Applying torque to opposing corners of my Bible
Fundamentalists claim that I am mishandling Deuteronomy 22:5 by going beyond its literal meaning. I illustrate how their literalist hermeneutic makes nonsense of not only this passage, but all of human discourse.
Who is the serpent in Genesis, and is it an actual snake?
Several different strands of evidence point to the serpent being not an animal, but a shining, serpentine angelic being.
Thorny problems with the serpent being a talking snake
This surprisingly common YEC interpretation of Genesis 3 is problematic for at least seven reasons.
Angels and ghosts
The common assumption that Matthew 18 and Acts 12 give us glimpses of guardian angels is probably mistaken. Rather, the term angel in these passages is referring to human spirits.
Word studies are not exegesis
Or, don’t bother learning the original languages if you don’t yet know how communication works in even your native tongue.
Annihilationism versus eternal torture
…and why I don’t have anything to do with the Christian Apologetics Alliance.
How would a Hebrew have pictured Genesis 1?
I meant to note down a few interesting thoughts, but I accidentally wrote a commentary.
Fallen, sinning, incarcerated angels
A further exchange with Steve Hays in which I defend the Enochian interpretation of Genesis 6:1–4, Jude 6–7 and 2 Peter 2:4–10.
A further exchange with Steve Hays in which I defend the Enochian interpretation of Genesis 6:1–4.
How many sons of God can dance on the head of a pin?
A response to Steve Hays in which I defend the Enochian interpretation of Genesis 6:1–4, and point out some obvious problems with his objections.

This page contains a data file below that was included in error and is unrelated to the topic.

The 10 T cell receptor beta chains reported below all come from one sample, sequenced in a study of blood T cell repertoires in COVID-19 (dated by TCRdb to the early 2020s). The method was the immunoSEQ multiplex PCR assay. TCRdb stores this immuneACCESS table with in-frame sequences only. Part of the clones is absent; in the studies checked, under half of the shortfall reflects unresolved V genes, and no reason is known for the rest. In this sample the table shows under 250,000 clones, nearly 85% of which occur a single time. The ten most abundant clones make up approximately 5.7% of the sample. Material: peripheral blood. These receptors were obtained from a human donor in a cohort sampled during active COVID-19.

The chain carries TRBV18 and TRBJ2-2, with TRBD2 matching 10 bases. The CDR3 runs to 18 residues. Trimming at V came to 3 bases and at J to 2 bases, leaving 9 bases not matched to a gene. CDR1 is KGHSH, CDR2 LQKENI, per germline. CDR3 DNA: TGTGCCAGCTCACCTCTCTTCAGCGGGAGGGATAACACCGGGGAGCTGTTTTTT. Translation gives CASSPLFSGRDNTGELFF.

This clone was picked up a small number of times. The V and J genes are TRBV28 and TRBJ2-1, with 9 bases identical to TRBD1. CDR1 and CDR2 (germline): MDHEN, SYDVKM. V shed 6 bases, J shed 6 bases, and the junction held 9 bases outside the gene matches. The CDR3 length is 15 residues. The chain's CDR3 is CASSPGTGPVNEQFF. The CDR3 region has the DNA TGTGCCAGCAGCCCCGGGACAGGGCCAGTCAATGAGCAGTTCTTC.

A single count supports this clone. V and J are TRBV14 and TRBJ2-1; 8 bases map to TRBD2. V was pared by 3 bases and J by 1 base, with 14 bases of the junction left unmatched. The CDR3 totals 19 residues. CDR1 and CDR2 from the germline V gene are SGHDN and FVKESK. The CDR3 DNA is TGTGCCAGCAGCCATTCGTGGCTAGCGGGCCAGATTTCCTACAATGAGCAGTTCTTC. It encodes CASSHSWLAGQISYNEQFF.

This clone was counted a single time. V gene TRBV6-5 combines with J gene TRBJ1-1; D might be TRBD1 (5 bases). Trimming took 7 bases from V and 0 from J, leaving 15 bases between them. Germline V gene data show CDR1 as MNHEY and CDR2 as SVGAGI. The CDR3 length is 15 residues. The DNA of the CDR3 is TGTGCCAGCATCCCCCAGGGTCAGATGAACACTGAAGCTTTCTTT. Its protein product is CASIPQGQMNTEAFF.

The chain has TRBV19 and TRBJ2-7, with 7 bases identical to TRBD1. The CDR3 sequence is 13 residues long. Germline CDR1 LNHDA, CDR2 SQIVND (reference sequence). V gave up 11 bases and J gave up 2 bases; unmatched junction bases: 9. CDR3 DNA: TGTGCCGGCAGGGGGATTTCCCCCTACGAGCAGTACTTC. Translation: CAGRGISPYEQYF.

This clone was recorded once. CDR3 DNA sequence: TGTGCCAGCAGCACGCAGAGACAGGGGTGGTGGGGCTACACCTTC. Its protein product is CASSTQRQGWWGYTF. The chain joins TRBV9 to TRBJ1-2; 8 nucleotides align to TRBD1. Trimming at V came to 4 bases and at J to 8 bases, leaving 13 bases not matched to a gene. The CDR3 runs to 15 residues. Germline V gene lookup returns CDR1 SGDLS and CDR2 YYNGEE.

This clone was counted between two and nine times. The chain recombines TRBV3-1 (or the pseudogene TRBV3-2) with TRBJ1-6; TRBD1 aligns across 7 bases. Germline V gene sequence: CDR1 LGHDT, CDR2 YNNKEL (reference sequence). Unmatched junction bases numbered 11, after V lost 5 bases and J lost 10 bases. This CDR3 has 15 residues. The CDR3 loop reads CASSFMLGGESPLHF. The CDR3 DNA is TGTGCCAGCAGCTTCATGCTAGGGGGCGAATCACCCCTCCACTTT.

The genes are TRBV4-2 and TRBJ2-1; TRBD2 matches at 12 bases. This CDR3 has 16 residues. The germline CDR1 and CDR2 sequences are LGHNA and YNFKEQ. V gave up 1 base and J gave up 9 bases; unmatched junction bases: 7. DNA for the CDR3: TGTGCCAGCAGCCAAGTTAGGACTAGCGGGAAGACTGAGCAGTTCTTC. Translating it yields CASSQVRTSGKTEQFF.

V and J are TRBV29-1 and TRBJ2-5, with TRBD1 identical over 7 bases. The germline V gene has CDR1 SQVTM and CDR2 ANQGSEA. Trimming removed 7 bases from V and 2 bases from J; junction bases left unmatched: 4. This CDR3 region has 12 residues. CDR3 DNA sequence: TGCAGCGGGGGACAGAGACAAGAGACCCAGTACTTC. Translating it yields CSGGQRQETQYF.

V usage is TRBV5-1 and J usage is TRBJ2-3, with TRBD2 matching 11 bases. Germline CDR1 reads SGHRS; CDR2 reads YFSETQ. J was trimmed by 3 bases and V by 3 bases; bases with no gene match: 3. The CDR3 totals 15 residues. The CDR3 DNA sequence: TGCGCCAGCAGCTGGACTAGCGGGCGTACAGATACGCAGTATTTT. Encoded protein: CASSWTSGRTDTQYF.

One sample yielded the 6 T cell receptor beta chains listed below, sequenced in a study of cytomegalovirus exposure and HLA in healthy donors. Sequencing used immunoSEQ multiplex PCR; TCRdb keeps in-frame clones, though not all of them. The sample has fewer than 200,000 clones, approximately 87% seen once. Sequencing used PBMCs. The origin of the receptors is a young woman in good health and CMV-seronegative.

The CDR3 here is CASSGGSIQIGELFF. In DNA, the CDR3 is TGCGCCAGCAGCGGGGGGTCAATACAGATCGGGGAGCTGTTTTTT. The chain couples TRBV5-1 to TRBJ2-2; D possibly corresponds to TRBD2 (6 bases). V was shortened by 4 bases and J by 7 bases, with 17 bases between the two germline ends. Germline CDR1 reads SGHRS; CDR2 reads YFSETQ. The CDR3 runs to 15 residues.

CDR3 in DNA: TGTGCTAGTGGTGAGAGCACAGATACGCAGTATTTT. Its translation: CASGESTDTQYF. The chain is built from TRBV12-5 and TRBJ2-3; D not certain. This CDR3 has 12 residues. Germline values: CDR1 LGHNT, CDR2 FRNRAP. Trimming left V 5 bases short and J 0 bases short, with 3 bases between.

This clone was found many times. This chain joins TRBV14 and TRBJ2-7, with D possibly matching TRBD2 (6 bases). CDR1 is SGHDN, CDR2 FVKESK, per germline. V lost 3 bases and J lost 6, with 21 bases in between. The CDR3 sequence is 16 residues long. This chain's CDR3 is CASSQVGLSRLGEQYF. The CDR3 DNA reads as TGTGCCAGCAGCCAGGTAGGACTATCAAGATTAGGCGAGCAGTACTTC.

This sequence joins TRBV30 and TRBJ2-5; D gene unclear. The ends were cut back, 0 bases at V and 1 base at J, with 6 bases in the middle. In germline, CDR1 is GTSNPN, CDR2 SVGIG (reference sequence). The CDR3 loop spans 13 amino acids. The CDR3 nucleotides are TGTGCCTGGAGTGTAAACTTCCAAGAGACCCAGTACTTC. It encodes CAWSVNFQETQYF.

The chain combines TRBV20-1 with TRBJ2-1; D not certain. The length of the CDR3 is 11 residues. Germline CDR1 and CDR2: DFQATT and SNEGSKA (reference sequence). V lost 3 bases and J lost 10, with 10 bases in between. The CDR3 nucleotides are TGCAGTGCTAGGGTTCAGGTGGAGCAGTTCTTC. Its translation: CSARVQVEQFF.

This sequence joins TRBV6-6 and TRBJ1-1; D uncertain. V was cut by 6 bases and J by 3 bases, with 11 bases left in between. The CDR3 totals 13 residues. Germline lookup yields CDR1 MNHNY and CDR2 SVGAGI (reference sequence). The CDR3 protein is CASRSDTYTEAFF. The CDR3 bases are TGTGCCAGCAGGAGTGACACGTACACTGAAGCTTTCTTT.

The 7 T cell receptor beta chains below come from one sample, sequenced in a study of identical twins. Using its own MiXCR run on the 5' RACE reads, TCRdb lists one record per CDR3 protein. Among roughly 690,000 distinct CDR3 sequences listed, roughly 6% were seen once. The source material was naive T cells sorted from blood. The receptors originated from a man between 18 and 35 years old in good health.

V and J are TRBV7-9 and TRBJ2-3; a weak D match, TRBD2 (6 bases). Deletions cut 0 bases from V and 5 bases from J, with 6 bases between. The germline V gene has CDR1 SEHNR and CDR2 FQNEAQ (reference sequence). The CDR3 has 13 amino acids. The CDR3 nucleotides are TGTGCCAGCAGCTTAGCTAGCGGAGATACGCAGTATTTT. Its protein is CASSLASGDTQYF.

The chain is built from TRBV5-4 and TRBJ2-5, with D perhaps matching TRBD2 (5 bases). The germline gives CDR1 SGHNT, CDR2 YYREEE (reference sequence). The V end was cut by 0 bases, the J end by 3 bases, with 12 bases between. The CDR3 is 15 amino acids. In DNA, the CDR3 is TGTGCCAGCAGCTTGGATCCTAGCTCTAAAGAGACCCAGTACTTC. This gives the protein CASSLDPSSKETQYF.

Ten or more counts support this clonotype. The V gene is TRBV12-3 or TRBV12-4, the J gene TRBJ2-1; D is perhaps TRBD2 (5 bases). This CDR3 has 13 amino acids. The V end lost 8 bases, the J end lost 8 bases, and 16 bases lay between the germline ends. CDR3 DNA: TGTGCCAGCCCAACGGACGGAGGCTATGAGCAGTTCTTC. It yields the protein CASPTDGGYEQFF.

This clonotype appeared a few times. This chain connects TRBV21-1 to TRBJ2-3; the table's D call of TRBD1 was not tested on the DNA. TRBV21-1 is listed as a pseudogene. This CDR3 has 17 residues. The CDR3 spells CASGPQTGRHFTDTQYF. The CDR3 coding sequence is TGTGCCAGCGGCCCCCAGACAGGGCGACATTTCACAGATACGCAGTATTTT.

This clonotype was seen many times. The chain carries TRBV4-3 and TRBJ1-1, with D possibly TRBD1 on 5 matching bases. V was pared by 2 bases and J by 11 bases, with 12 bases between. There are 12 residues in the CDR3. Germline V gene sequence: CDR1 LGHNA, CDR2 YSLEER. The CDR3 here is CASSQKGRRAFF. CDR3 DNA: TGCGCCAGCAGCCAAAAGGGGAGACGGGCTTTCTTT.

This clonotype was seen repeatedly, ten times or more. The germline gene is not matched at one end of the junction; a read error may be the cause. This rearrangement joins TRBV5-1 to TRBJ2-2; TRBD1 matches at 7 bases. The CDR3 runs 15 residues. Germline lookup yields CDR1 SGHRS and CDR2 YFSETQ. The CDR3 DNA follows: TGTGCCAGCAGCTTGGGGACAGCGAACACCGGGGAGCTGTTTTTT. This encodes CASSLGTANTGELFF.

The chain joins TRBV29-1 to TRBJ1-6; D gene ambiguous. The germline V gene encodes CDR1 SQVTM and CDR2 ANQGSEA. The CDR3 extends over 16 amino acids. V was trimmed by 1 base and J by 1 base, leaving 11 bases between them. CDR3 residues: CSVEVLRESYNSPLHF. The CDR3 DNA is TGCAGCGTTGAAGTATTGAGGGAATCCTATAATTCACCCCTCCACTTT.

Was Moses the first Asimov?
A commenter accuses me of turning Genesis 6:1–4 into science fiction, and I use the occasion to further demonstrate how the traditional Enochian interpretation is the only one that stands up to testing.
What is Genesis 6:1–4 talking about?
Some hermeneutical and exegetical thoughts defending the Enochian view of the sons of God and the Nephilim.
What does the Lord say about homosexuality?
A response to a friend’s questions on Facebook.
Did Aaron’s staff actually turn into a crocodile?
Most translations say it turned into a snake. I think they are right—a crocodile is not in view—given both the inter-textual and socio-religious evidence.
Inerrancy without the weasels
Why do formulations of inerrancy always seem to conceal the most important issue?
What if the Bible depicts a solid domed sky and a flat earth held up by pillars?
What would this tell us about the Hebrew worldview, and about inerrancy?